House to House: A Tale of Modern War

House to House: A Tale of Modern War by David Bellavia

Book: House to House: A Tale of Modern War by David Bellavia Read Free Book Online
Authors: David Bellavia
Tags: General, History, Military
passes, and some of us have to piss. Our leg muscles start to spasm. Mine cramp up altogether. Still we don’t move.
    Another volley of 155mm artillery explodes much closer than usual. The Brad quivers from the concussion wave. I can hear a flight of jets surge onto the scene and I picture their strafing runs along the northern edge of the city. An AC-130 Spectre gunship rumbles overhead at ten thousand feet and spits out greetings to the insurgents with its whirling Gatling guns and 105mm howitzer. There is nothing more terrifying than the sight and sounds of that gunship. With its wings banked, it unloads an unbelievable barrage of bullets and shells into its targets. “ Grrrrrrrrr —Boom—Boom— Grrrrrrrrr ….” The AC-130 is the closest man has come in imitation of the fist of God.
    The driver shifts into gear. We surge forward. This is it. I say a quick prayer.
    Ten feet later, we halt again.
    Mother fuck.
    The wait continues. We endure, but only barely. In Fitts’s track, Ware is completely beside himself and hammers again on the ramp. Everyone’s on edge.
    And then it begins. Several of our tanks cross the line of departure and move to the berm. They volley-fire their 120mm cannon into the buildings closest to the breaching point. This is the cue for the engineers to come up. Led by Lieutenant Shawn Gniazdowski, they pass through our ranks and speed ahead.
    We roll forward again. Is this it? Adrenaline surges into us. We stop. We’re here to provide support fire for the engineers. Some of the company’s Bradleys pick out targets. Their cannons bark.
    We’re still trapped in the depths of our metal boxes, unable to see more than a keyhole-sized sliver of the battle raging around us. Our bodies are totally confused. Should they be relaxed or pumped? The anticipation drives us all crazy.
    Finally, we’re off. Our driver floors it, and the Brad charges forward. All around us, every vehicle, tank, and track takes off in one pell-mell chase for the breach site. We have faith in our engineers. It is total chaos, a modern-day version of the land rushes of Wild West lore. As our Brad works up to its top speed, we’re thrown around like bowling pins. My head cracks against the bulkhead, then I’m thrown against the ramp. Just as I recover, Lawson’s Kevlar slams into my chin. Gear starts flying around us. A machine-gun belt lands on top of us and uncoils like a snake. More belts fall, and soon we’re tangled in our own ammunition.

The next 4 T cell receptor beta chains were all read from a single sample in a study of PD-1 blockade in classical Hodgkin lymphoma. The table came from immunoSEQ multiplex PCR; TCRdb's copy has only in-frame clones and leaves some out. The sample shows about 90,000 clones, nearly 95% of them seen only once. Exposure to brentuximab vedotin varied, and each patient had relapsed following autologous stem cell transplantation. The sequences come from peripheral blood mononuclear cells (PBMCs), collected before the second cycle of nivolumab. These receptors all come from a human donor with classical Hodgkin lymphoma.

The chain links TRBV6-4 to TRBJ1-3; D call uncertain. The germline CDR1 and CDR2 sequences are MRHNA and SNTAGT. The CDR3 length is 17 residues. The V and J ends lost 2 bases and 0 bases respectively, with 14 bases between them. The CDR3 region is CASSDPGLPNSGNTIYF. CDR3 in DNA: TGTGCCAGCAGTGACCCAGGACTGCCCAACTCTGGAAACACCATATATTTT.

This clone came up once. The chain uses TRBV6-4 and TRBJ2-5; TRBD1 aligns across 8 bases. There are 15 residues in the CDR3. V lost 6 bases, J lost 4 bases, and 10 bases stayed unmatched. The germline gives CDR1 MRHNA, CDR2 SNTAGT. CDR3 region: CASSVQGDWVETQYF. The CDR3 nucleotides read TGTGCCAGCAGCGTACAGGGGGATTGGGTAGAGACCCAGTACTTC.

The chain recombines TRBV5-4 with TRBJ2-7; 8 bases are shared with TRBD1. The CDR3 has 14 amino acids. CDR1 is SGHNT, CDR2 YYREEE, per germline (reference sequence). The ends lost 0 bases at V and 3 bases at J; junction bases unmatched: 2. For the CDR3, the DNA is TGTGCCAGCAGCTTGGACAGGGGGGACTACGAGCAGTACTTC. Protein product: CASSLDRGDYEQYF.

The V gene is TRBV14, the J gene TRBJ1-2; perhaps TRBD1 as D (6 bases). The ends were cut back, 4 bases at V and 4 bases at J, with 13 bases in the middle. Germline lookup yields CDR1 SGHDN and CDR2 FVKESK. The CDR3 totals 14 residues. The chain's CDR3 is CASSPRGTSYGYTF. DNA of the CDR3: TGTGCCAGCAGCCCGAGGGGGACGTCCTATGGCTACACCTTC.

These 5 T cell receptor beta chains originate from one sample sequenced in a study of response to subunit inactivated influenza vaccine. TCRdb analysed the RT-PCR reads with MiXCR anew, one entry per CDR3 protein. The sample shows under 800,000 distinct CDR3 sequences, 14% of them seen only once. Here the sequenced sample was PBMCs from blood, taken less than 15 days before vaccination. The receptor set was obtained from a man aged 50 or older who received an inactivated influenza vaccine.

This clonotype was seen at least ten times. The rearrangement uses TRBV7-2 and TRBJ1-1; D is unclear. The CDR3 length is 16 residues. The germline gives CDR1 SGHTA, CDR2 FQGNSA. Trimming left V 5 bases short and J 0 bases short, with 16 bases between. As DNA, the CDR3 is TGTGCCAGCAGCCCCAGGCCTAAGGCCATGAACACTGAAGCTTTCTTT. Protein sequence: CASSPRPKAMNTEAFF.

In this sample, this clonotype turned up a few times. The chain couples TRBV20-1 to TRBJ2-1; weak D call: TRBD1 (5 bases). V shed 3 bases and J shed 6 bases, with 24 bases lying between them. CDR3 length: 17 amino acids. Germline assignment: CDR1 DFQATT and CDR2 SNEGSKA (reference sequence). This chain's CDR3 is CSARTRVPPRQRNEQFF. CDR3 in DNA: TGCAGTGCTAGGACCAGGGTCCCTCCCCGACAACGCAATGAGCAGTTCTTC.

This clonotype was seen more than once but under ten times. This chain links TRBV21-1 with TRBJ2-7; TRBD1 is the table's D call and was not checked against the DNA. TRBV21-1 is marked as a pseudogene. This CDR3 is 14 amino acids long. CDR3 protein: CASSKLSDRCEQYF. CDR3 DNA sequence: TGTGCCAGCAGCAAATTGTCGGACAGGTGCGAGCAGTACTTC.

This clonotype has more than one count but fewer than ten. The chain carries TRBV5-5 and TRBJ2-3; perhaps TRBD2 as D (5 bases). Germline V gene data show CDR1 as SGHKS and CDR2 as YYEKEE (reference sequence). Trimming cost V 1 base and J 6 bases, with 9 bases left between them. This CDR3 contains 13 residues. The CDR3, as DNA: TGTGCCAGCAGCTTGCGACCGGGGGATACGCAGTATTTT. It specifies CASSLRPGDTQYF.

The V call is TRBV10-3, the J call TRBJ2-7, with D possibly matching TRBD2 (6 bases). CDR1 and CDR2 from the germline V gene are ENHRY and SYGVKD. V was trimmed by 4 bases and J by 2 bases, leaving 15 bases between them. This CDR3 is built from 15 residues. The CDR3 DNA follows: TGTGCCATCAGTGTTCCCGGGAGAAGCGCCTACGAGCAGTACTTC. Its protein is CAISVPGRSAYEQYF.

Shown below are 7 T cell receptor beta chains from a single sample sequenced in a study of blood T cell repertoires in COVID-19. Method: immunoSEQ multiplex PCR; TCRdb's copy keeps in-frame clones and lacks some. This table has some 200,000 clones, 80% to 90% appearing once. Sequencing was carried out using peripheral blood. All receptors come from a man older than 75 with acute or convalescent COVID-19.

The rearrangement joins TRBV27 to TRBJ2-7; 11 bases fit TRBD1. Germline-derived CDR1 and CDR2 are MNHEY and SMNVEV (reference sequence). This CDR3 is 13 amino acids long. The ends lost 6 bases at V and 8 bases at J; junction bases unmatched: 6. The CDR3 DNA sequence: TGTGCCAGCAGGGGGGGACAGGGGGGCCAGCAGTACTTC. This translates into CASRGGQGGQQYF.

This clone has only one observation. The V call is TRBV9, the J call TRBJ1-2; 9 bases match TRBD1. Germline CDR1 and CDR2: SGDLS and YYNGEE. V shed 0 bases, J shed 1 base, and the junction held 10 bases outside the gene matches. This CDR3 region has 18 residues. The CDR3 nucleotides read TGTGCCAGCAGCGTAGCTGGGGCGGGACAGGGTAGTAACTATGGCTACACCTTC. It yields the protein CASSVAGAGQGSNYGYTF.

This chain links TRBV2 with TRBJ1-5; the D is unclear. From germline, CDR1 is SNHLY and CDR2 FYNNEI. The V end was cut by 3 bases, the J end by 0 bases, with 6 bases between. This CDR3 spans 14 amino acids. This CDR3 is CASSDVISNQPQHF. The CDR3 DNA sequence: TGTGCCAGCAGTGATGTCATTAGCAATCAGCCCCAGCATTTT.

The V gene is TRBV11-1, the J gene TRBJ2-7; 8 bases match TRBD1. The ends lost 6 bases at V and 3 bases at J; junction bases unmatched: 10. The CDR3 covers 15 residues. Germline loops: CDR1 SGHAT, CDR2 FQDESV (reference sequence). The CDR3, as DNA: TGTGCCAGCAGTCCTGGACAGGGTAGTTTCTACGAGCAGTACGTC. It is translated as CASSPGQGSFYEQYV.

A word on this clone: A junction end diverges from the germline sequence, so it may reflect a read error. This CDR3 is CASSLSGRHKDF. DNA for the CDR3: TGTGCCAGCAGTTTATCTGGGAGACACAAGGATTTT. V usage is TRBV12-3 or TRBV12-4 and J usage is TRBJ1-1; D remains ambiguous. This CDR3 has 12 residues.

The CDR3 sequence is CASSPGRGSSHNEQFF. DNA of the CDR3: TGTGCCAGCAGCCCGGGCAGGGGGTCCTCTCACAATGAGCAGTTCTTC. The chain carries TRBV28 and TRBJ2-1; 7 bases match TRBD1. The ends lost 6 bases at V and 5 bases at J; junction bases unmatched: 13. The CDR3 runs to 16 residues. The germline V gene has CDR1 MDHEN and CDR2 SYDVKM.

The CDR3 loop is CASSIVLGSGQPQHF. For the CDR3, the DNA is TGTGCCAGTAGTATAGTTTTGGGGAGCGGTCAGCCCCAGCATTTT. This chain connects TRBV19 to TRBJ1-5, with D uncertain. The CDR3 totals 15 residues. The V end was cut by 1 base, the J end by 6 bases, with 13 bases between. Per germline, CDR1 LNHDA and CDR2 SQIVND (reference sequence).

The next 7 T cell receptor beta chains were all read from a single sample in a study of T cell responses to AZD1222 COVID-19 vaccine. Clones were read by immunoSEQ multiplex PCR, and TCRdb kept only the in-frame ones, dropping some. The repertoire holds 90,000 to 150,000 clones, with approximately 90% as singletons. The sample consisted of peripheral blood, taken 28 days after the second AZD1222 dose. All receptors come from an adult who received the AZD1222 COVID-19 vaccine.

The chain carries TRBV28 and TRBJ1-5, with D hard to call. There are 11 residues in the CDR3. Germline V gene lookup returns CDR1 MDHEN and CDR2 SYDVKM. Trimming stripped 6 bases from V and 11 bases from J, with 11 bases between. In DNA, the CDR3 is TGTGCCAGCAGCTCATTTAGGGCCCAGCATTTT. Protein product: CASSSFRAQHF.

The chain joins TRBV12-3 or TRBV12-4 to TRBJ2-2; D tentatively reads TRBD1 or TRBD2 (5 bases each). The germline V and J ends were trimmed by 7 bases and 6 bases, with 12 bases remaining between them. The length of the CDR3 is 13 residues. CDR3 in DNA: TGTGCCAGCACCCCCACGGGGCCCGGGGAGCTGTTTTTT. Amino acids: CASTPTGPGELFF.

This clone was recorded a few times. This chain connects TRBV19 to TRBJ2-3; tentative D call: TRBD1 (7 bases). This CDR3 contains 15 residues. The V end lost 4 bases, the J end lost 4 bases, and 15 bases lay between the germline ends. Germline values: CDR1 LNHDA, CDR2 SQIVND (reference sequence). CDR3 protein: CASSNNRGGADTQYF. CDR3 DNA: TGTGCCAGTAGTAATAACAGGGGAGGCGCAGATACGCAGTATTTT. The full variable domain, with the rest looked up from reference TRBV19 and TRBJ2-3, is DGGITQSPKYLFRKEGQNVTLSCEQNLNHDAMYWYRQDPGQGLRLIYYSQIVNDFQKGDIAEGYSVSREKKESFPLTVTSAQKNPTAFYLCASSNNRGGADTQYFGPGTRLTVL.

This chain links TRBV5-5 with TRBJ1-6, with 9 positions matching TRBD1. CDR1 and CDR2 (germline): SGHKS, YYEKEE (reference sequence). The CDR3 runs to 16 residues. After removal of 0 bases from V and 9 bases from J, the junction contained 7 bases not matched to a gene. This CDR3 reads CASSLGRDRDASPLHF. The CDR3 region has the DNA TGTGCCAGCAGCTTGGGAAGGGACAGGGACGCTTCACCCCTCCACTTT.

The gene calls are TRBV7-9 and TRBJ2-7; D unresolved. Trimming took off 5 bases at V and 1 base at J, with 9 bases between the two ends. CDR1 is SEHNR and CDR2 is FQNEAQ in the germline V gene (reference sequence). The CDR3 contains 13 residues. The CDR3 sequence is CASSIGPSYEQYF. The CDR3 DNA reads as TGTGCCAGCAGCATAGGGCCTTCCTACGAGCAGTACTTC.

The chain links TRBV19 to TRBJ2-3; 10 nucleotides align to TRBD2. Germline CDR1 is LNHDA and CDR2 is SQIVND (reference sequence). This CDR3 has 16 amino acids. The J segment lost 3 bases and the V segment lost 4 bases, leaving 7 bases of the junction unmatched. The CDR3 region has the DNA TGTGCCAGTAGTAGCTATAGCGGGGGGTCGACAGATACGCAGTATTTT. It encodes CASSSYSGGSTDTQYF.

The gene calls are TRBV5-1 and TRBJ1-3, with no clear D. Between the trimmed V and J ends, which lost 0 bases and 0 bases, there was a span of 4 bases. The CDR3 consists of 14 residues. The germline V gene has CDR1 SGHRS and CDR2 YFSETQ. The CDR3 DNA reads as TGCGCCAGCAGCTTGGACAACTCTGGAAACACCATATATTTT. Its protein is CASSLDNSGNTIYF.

Outside, the explosions grow in volume and intensity. I look out the periscope viewer in the back of the Bradley. Blurring, jarring images flash before me. I see tracers, and fire, and more lights on the horizon. I sweep my eyes left and catch sight of the Bradleys on either side of us, keeping abreast.
    The engineers’ vehicles come into sight. They’re catching hell at the berm despite all the suppressing fire the task force can muster. Tracers form fiery webs over them. Bullets spark off the armored flanks of their trucks. An IED detonates. The engineers ignore it all. Sievers and Lockwald fire their MICLIC rocket carrying the long rope of explosives. An enormous series of blasts follows. The concussion waves slam into our Bradley and stir our guts. The embankment sports a gaping new hole.
    The radio crackles, “Go! Go! Go!”
    On the fly, we swing into a column. We close on the railroad embankment.
    Wham! Our Brad rocks on its tracks. An IED has exploded close by. Another one detonates, then another. Soon, we’re engulfed in a series of near-continuous explosions. Shrapnel whines off our thick metal hides. More of it clatters overhead or strikes our turret.
    Don’t break track. Don’t break track.
    Flares and flashes line the horizon. Off to the west, I see a steady series of IEDs going off. The Marines are getting hit as hard as we are.
    We’re in column now, my Brad in the lead. Ahead, we see the breach. We steer through it, careful to stay between the chemical lights and

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